Punditry, however you define that term, has its pitfalls as I learn each day when I blog. I think Barack Obama is a bad president leading the country on a dangerous course that will do damage to the entire world. But I don’t want to succumb to wishful thinking as I know it is all too easy to do. So while I hope the authors of these two pieces are correct I have misgivings.
Mr. Dunn at American Thinker flatly says it is over. He feels that President Obama’s performance over the last few weeks has signalled the imminent collapse of his presidency and is the beginning of the end. You may read it for yourself in its entirety but I believe his thesis depends entirely on millions of American voters judging President Obama as wanting in precisely the way he does. He then, I think, undercuts his own argument with this quote:
“His hollowness can no longer be ignored. It has become his major feature. The Obama persona has always been pure mythology, with next to nothing holding it together. It has been deteriorating for some time, and that process reached a critical point this week. Now it will accelerate, with the pieces falling off in ever-larger chunks. He has lost the respect of his opponents. He is losing the respect of his own party. Official Washington will follow. The country as a whole will grow angry with the anger of the betrayed. All that will remain will be the true believers. A new myth will take shape: that of Obama the victim, hero of the people and onetime messiah, ambushed and pulled down by vicious and dishonorable enemies. If it weren’t for Boehner, prince of evil… If it weren’t for the GOP… If it weren’t for the Koch brothers and all their cash…
That new myth will be solid, irrefutable, and well-made. It will have to be. If the record is any indication, it’s the only thing they will have for quite some time to come.”
The last sentence is quite true. Having met the “true believers” he speaks of I know President Obama could be arrested and convicted and they would still vote for him him. I believe there are more of them out there than Mr. Dunn wants to contemplate. Over the last few days I have even heard them imputing racism to the Democrats in the congress! This because they criticize a president who doesn’t have a plan. Whatever happend to the argument that once we elected an African-American president we would never have to worry about the race card again?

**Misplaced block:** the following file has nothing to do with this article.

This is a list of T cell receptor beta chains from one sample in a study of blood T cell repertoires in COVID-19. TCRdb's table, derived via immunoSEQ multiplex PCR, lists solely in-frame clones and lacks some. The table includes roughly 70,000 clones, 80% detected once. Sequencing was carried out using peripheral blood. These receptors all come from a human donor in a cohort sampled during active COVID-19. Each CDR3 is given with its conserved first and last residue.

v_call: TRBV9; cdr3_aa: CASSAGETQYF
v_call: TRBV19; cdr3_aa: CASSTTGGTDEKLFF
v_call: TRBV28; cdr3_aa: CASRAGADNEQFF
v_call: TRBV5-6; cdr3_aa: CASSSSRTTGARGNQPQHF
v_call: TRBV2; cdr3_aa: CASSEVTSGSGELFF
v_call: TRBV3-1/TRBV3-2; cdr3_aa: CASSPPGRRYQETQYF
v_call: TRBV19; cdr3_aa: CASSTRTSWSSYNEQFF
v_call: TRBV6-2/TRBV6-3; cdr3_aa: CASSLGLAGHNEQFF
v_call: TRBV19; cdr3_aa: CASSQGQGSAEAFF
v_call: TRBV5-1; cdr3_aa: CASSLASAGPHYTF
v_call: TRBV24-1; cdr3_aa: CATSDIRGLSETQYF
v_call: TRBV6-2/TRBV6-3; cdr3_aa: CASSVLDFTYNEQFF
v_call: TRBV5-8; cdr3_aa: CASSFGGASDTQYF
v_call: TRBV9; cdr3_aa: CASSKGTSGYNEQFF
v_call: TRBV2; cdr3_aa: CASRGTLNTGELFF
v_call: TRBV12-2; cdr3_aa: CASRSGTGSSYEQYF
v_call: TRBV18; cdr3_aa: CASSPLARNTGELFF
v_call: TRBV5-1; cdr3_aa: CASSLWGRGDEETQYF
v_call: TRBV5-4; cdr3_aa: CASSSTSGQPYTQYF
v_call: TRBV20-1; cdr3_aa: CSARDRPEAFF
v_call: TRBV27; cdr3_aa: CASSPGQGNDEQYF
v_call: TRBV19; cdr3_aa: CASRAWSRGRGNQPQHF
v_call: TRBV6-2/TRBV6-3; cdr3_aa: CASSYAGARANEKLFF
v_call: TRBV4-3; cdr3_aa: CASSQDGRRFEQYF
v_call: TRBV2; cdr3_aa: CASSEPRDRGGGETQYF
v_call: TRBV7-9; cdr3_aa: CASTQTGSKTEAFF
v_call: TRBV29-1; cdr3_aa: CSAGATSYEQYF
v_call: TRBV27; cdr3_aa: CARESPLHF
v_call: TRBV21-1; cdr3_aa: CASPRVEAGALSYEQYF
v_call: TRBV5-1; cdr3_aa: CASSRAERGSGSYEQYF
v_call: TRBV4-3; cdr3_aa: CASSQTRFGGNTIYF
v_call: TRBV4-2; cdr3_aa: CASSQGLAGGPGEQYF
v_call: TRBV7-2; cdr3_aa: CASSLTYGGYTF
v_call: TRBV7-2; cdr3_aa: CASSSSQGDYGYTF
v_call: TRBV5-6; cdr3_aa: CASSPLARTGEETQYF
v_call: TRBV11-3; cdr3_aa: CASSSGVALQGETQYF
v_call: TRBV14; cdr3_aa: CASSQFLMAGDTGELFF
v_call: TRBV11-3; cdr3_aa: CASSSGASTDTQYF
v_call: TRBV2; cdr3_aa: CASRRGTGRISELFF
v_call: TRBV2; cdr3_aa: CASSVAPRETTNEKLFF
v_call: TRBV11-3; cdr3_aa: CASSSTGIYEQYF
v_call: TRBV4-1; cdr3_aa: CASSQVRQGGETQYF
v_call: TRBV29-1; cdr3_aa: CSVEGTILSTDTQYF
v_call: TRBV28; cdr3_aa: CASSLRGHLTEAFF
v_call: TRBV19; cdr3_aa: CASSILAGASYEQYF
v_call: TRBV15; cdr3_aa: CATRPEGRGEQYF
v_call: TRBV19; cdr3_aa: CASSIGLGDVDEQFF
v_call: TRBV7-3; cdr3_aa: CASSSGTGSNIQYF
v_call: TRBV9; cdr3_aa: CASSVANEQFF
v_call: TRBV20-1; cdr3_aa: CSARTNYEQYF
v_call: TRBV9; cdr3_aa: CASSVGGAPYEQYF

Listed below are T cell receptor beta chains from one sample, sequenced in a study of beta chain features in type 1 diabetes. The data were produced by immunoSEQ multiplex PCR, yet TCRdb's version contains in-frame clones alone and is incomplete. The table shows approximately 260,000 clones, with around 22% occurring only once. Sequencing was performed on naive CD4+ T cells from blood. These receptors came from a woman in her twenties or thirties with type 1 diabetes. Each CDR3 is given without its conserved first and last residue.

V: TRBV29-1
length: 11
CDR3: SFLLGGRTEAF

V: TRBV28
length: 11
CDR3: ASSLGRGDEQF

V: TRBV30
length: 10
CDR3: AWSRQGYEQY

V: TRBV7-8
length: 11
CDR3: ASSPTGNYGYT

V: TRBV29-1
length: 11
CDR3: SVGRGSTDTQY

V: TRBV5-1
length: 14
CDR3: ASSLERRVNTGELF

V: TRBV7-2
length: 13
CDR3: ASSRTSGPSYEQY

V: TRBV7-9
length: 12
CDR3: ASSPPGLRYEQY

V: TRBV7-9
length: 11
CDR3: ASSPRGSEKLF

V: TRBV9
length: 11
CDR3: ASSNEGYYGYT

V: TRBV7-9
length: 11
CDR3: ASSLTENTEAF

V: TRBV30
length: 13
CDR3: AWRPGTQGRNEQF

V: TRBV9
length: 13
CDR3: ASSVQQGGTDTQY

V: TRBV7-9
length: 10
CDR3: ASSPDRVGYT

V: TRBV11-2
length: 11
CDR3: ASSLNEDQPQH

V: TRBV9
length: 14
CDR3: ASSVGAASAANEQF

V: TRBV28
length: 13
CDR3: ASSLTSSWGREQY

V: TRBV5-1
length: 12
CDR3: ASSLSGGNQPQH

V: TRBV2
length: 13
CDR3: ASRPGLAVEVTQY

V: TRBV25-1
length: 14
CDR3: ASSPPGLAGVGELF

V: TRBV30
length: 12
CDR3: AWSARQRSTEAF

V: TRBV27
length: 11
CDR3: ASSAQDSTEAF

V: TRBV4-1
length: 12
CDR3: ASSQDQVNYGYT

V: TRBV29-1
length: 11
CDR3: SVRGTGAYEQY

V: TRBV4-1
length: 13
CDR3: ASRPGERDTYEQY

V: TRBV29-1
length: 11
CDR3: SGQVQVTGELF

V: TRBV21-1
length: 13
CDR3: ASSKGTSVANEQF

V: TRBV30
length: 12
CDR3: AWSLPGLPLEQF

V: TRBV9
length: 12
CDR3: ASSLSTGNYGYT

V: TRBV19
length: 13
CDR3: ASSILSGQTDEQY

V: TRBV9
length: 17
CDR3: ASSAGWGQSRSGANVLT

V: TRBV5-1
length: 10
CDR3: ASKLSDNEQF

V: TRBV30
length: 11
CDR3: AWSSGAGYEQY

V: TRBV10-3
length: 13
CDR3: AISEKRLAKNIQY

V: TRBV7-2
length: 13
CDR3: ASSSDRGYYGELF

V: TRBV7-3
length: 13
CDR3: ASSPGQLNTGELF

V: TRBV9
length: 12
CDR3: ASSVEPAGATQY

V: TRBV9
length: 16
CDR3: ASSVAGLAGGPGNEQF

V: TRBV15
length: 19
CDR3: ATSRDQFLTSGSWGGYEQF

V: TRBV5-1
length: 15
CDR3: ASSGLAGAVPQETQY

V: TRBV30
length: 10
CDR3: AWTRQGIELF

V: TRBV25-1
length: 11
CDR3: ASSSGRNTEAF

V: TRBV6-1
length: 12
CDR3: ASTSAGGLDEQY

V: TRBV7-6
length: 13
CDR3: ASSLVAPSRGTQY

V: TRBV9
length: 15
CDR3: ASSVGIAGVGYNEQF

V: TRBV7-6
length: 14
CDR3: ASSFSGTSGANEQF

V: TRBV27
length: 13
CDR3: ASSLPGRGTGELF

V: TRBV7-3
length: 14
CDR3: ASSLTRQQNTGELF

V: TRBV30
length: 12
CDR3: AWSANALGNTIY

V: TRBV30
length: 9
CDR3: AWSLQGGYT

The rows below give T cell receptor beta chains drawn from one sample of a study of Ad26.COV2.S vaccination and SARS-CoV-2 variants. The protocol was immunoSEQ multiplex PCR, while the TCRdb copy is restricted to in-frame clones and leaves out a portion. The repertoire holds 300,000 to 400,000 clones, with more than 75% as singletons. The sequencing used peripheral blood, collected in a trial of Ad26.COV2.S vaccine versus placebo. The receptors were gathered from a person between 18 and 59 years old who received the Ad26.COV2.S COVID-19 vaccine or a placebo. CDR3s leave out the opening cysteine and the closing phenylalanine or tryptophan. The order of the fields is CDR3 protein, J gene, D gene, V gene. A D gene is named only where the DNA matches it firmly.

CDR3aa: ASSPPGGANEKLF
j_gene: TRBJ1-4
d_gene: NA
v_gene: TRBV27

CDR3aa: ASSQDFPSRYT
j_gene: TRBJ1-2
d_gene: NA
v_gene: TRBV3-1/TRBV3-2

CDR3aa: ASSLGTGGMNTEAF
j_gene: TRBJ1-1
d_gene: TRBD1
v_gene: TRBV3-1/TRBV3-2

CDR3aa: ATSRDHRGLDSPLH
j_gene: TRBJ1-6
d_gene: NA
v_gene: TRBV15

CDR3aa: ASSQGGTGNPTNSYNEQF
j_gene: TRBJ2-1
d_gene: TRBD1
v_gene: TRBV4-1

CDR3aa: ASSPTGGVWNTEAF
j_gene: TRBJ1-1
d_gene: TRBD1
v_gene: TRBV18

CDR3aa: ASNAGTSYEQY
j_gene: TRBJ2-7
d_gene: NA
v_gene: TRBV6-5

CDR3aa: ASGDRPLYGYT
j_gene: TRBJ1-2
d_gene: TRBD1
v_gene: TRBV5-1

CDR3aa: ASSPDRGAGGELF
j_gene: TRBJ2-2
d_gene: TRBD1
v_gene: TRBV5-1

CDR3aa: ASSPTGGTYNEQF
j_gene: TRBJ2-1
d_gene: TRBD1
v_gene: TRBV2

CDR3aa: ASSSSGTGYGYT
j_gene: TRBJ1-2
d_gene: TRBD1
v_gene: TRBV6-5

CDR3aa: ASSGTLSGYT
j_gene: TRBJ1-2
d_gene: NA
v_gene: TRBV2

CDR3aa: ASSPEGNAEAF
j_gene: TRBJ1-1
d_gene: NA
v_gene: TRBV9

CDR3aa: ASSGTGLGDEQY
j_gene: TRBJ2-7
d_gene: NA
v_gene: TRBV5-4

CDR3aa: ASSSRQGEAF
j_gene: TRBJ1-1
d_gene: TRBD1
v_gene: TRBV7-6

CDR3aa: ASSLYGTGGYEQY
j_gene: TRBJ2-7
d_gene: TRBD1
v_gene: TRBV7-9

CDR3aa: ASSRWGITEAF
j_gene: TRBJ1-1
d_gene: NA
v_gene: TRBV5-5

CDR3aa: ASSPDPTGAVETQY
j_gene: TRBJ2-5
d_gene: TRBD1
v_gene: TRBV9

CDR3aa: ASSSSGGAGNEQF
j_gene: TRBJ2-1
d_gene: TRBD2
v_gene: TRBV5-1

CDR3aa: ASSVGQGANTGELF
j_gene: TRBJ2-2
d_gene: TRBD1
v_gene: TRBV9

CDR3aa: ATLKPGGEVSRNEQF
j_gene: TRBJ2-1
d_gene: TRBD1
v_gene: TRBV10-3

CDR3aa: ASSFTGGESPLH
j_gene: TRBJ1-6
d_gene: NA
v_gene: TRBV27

By my reckoning, President Obama has a lock on at minimum 40% of the vote, no matter what. If there are third parties the president could win re-election with well under fifty percent of the vote. To be absolutely sure of defeating him we have to hold him to 45% of the vote and not one vote more. Not an easy task. He was elected because Democrats voted for him en masse (that can’t be denied) a substantial number of “Independents” (who seem pretty squishy to me) went for him, a large number of disaffected conservatives apparently didn’t vote at all and some unknown number of “conservatives” and super-squishy Republicans voted for him. That recipe for disaster can be repeated, but must not be. All the talk of splits among the Democrats was heard in 2008 but doctrinal disputes didn’t matter a jot and tittle at the polls. So-called “conservative” Democrats voted for him and have supported him blindly since.
I think we are on firmer, if not completely solid ground, with the Hillbuzz piece. Not that Kevin and his crew are always right. After all, I believed them in 2008 when they said hordes of “Puma” voters (remember them?) would ensure then candidate Obama’s defeat. Their post election argument is that the Puma vote was there but was overmatched by the stay-at-home conservatives and the squishy “conservatives” (speaking of, I see Peggy Noonan is poking her head out again) who put him in office.
I find the piece on Ohio interesting for two reasons:
First, it is a reminder that the November 2010 election had consequences and that in most of the country (California an apparent exception) the Republicans (still the more conservative party) made great gains that are expected to alter the playing field for 2012 and make more pickups likely in 2012. That means more statehouses, senate and congress seats and even possibly, the White House. The change in statehouses was very significant for redistricting and a host of other issues. Good. It also means that President Obama will have a little rougher sailing if he does get reelected.
Second, the Ohio organization they speak of suggests to me that the anger that spawned the Tea Party is by no means dead. The Tea Party is alive and organizing and that is a very bad thing for the president and his gang. I don’t think people are any less angry about the situation in Washington than they were. The anger is simmering and is “not newsworthy” at the moment because it has woven itself into daily life. Congress still has abysmal approval ratings and I do believe that the president’s core approval is slipping a bit.
Nothing will keep squishy Republicans and wayward independents in line like a solid grassroots organization built along local lines and fueled by local issues coalescing behind a strong candidate. Now we need a strong candidate or else the whole election may still go along 2008 lines.
It is still pretty early in the season. Far too early to declare Ohio a victory.